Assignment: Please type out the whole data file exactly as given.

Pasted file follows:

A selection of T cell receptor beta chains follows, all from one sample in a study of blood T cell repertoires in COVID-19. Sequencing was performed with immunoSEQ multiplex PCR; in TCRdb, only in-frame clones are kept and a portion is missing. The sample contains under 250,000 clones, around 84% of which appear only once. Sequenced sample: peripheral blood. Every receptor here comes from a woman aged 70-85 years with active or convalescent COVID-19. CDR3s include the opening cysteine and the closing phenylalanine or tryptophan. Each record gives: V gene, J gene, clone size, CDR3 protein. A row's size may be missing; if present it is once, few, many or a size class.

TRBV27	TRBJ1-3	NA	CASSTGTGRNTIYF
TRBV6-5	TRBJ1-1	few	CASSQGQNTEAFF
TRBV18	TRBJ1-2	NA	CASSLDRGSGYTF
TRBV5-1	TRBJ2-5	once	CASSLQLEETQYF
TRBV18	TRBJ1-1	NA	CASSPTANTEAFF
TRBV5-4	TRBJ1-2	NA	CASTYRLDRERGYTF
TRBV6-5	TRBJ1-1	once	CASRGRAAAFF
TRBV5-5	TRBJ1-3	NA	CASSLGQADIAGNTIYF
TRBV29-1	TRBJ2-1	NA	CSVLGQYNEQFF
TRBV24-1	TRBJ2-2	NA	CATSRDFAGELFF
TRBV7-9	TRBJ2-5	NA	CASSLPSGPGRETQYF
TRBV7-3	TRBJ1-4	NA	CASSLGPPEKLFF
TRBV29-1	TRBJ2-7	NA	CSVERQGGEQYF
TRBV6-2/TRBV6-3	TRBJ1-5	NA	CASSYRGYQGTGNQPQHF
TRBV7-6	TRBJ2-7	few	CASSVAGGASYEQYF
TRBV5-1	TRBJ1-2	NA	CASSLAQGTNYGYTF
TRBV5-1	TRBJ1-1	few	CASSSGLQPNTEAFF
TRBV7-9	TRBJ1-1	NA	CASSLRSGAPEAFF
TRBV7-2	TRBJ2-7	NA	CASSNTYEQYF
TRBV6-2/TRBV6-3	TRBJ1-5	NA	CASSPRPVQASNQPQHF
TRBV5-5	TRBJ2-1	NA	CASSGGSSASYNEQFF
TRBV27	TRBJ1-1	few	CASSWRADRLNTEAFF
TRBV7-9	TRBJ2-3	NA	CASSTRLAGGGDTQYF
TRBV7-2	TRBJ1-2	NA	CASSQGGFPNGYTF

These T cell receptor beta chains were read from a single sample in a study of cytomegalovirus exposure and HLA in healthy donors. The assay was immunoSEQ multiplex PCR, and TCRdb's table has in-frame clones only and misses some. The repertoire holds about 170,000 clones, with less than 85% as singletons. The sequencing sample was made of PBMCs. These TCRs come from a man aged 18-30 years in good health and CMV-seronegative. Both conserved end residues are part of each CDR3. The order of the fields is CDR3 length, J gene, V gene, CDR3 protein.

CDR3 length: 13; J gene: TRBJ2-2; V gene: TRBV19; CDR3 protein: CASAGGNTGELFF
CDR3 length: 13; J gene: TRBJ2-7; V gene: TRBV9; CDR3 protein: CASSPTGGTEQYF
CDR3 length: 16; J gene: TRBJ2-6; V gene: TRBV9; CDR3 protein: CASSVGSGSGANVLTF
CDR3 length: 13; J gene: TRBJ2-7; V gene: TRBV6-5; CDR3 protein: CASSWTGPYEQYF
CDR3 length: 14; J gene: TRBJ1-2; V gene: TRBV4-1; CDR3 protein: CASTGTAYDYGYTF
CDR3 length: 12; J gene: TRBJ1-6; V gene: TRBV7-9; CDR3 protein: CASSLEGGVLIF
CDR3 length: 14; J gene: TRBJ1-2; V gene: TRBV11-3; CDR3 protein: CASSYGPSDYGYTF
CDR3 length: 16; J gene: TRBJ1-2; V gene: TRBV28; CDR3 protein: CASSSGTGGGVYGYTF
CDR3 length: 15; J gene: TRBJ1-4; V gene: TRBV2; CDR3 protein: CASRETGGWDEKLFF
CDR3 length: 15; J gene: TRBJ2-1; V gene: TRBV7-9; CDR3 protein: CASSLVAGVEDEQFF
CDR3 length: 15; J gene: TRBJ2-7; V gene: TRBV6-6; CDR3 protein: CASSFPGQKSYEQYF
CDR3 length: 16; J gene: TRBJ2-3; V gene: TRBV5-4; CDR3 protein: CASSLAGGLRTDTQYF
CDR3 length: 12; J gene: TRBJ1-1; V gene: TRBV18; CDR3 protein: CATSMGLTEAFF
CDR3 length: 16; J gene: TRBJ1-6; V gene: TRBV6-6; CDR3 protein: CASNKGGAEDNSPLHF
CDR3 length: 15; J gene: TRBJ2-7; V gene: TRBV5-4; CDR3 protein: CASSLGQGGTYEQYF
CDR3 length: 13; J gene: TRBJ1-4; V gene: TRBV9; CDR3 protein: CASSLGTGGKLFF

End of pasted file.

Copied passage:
A selection of T cell receptor beta chains follows, all from one sample in a study of blood T cell repertoires in COVID-19. Sequencing was performed with immunoSEQ multiplex PCR; in TCRdb, only in-frame clones are kept and a portion is missing. The sample contains under 250,000 clones, around 84% of which appear only once. Sequenced sample: peripheral blood. Every receptor here comes from a woman aged 70-85 years with active or convalescent COVID-19. CDR3s include the opening cysteine and the closing phenylalanine or tryptophan. Each record gives: V gene, J gene, clone size, CDR3 protein. A row's size may be missing; if present it is once, few, many or a size class.

TRBV27	TRBJ1-3	NA	CASSTGTGRNTIYF
TRBV6-5	TRBJ1-1	few	CASSQGQNTEAFF
TRBV18	TRBJ1-2	NA	CASSLDRGSGYTF
TRBV5-1	TRBJ2-5	once	CASSLQLEETQYF
TRBV18	TRBJ1-1	NA	CASSPTANTEAFF
TRBV5-4	TRBJ1-2	NA	CASTYRLDRERGYTF
TRBV6-5	TRBJ1-1	once	CASRGRAAAFF
TRBV5-5	TRBJ1-3	NA	CASSLGQADIAGNTIYF
TRBV29-1	TRBJ2-1	NA	CSVLGQYNEQFF
TRBV24-1	TRBJ2-2	NA	CATSRDFAGELFF
TRBV7-9	TRBJ2-5	NA	CASSLPSGPGRETQYF
TRBV7-3	TRBJ1-4	NA	CASSLGPPEKLFF
TRBV29-1	TRBJ2-7	NA	CSVERQGGEQYF
TRBV6-2/TRBV6-3	TRBJ1-5	NA	CASSYRGYQGTGNQPQHF
TRBV7-6	TRBJ2-7	few	CASSVAGGASYEQYF
TRBV5-1	TRBJ1-2	NA	CASSLAQGTNYGYTF
TRBV5-1	TRBJ1-1	few	CASSSGLQPNTEAFF
TRBV7-9	TRBJ1-1	NA	CASSLRSGAPEAFF
TRBV7-2	TRBJ2-7	NA	CASSNTYEQYF
TRBV6-2/TRBV6-3	TRBJ1-5	NA	CASSPRPVQASNQPQHF
TRBV5-5	TRBJ2-1	NA	CASSGGSSASYNEQFF
TRBV27	TRBJ1-1	few	CASSWRADRLNTEAFF
TRBV7-9	TRBJ2-3	NA	CASSTRLAGGGDTQYF
TRBV7-2	TRBJ1-2	NA	CASSQGGFPNGYTF

These T cell receptor beta chains were read from a single sample in a study of cytomegalovirus exposure and HLA in healthy donors. The assay was immunoSEQ multiplex PCR, and TCRdb's table has in-frame clones only and misses some. The repertoire holds about 170,000 clones, with less than 85% as singletons. The sequencing sample was made of PBMCs. These TCRs come from a man aged 18-30 years in good health and CMV-seronegative. Both conserved end residues are part of each CDR3. The order of the fields is CDR3 length, J gene, V gene, CDR3 protein.

CDR3 length: 13; J gene: TRBJ2-2; V gene: TRBV19; CDR3 protein: CASAGGNTGELFF
CDR3 length: 13; J gene: TRBJ2-7; V gene: TRBV9; CDR3 protein: CASSPTGGTEQYF
CDR3 length: 16; J gene: TRBJ2-6; V gene: TRBV9; CDR3 protein: CASSVGSGSGANVLTF
CDR3 length: 13; J gene: TRBJ2-7; V gene: TRBV6-5; CDR3 protein: CASSWTGPYEQYF
CDR3 length: 14; J gene: TRBJ1-2; V gene: TRBV4-1; CDR3 protein: CASTGTAYDYGYTF
CDR3 length: 12; J gene: TRBJ1-6; V gene: TRBV7-9; CDR3 protein: CASSLEGGVLIF
CDR3 length: 14; J gene: TRBJ1-2; V gene: TRBV11-3; CDR3 protein: CASSYGPSDYGYTF
CDR3 length: 16; J gene: TRBJ1-2; V gene: TRBV28; CDR3 protein: CASSSGTGGGVYGYTF
CDR3 length: 15; J gene: TRBJ1-4; V gene: TRBV2; CDR3 protein: CASRETGGWDEKLFF
CDR3 length: 15; J gene: TRBJ2-1; V gene: TRBV7-9; CDR3 protein: CASSLVAGVEDEQFF
CDR3 length: 15; J gene: TRBJ2-7; V gene: TRBV6-6; CDR3 protein: CASSFPGQKSYEQYF
CDR3 length: 16; J gene: TRBJ2-3; V gene: TRBV5-4; CDR3 protein: CASSLAGGLRTDTQYF
CDR3 length: 12; J gene: TRBJ1-1; V gene: TRBV18; CDR3 protein: CATSMGLTEAFF
CDR3 length: 16; J gene: TRBJ1-6; V gene: TRBV6-6; CDR3 protein: CASNKGGAEDNSPLHF
CDR3 length: 15; J gene: TRBJ2-7; V gene: TRBV5-4; CDR3 protein: CASSLGQGGTYEQYF
CDR3 length: 13; J gene: TRBJ1-4; V gene: TRBV9; CDR3 protein: CASSLGTGGKLFF